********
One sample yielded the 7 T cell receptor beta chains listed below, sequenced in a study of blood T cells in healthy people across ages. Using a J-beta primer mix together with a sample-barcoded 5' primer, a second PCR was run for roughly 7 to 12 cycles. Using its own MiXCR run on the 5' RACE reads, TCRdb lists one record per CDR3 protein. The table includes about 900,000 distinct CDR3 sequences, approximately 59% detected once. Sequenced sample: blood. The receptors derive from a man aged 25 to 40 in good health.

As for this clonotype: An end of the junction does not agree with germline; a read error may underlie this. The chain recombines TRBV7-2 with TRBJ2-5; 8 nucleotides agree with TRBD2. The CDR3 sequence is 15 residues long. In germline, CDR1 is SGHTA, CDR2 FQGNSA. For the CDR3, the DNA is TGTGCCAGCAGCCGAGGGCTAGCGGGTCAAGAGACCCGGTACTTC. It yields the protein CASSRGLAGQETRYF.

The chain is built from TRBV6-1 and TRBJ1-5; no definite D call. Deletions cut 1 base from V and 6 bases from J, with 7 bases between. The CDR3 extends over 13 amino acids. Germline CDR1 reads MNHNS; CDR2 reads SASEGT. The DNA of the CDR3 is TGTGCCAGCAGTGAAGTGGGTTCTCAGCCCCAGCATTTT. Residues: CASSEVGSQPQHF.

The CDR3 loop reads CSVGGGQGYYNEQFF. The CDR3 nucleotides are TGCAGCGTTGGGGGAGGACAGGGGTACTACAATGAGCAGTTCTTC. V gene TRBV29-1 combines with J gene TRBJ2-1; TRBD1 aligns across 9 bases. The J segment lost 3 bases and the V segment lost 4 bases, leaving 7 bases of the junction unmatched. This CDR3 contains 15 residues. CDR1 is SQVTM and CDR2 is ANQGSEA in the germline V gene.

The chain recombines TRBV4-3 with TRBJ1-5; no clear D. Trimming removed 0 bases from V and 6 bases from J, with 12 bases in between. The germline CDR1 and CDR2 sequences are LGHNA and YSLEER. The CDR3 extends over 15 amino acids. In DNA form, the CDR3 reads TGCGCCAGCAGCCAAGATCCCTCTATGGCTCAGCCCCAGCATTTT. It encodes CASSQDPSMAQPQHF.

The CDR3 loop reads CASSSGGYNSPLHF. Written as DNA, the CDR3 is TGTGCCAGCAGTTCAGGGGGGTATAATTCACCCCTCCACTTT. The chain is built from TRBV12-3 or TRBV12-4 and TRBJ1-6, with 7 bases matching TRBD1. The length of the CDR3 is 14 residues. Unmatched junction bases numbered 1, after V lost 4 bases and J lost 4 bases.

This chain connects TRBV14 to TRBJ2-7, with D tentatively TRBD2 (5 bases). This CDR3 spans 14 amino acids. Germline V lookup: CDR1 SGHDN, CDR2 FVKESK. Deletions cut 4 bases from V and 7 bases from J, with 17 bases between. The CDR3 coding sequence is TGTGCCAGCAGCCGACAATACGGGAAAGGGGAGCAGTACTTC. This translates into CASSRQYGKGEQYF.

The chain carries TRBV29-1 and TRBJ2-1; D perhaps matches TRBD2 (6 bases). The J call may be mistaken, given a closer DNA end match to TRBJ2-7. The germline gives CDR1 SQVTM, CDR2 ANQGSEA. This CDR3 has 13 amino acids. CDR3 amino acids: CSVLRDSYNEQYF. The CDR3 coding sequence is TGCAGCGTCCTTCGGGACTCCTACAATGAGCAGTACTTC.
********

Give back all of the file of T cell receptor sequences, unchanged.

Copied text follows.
One sample yielded the 7 T cell receptor beta chains listed below, sequenced in a study of blood T cells in healthy people across ages. Using a J-beta primer mix together with a sample-barcoded 5' primer, a second PCR was run for roughly 7 to 12 cycles. Using its own MiXCR run on the 5' RACE reads, TCRdb lists one record per CDR3 protein. The table includes about 900,000 distinct CDR3 sequences, approximately 59% detected once. Sequenced sample: blood. The receptors derive from a man aged 25 to 40 in good health.

As for this clonotype: An end of the junction does not agree with germline; a read error may underlie this. The chain recombines TRBV7-2 with TRBJ2-5; 8 nucleotides agree with TRBD2. The CDR3 sequence is 15 residues long. In germline, CDR1 is SGHTA, CDR2 FQGNSA. For the CDR3, the DNA is TGTGCCAGCAGCCGAGGGCTAGCGGGTCAAGAGACCCGGTACTTC. It yields the protein CASSRGLAGQETRYF.

The chain is built from TRBV6-1 and TRBJ1-5; no definite D call. Deletions cut 1 base from V and 6 bases from J, with 7 bases between. The CDR3 extends over 13 amino acids. Germline CDR1 reads MNHNS; CDR2 reads SASEGT. The DNA of the CDR3 is TGTGCCAGCAGTGAAGTGGGTTCTCAGCCCCAGCATTTT. Residues: CASSEVGSQPQHF.

The CDR3 loop reads CSVGGGQGYYNEQFF. The CDR3 nucleotides are TGCAGCGTTGGGGGAGGACAGGGGTACTACAATGAGCAGTTCTTC. V gene TRBV29-1 combines with J gene TRBJ2-1; TRBD1 aligns across 9 bases. The J segment lost 3 bases and the V segment lost 4 bases, leaving 7 bases of the junction unmatched. This CDR3 contains 15 residues. CDR1 is SQVTM and CDR2 is ANQGSEA in the germline V gene.

The chain recombines TRBV4-3 with TRBJ1-5; no clear D. Trimming removed 0 bases from V and 6 bases from J, with 12 bases in between. The germline CDR1 and CDR2 sequences are LGHNA and YSLEER. The CDR3 extends over 15 amino acids. In DNA form, the CDR3 reads TGCGCCAGCAGCCAAGATCCCTCTATGGCTCAGCCCCAGCATTTT. It encodes CASSQDPSMAQPQHF.

The CDR3 loop reads CASSSGGYNSPLHF. Written as DNA, the CDR3 is TGTGCCAGCAGTTCAGGGGGGTATAATTCACCCCTCCACTTT. The chain is built from TRBV12-3 or TRBV12-4 and TRBJ1-6, with 7 bases matching TRBD1. The length of the CDR3 is 14 residues. Unmatched junction bases numbered 1, after V lost 4 bases and J lost 4 bases.

This chain connects TRBV14 to TRBJ2-7, with D tentatively TRBD2 (5 bases). This CDR3 spans 14 amino acids. Germline V lookup: CDR1 SGHDN, CDR2 FVKESK. Deletions cut 4 bases from V and 7 bases from J, with 17 bases between. The CDR3 coding sequence is TGTGCCAGCAGCCGACAATACGGGAAAGGGGAGCAGTACTTC. This translates into CASSRQYGKGEQYF.

The chain carries TRBV29-1 and TRBJ2-1; D perhaps matches TRBD2 (6 bases). The J call may be mistaken, given a closer DNA end match to TRBJ2-7. The germline gives CDR1 SQVTM, CDR2 ANQGSEA. This CDR3 has 13 amino acids. CDR3 amino acids: CSVLRDSYNEQYF. The CDR3 coding sequence is TGCAGCGTCCTTCGGGACTCCTACAATGAGCAGTACTTC.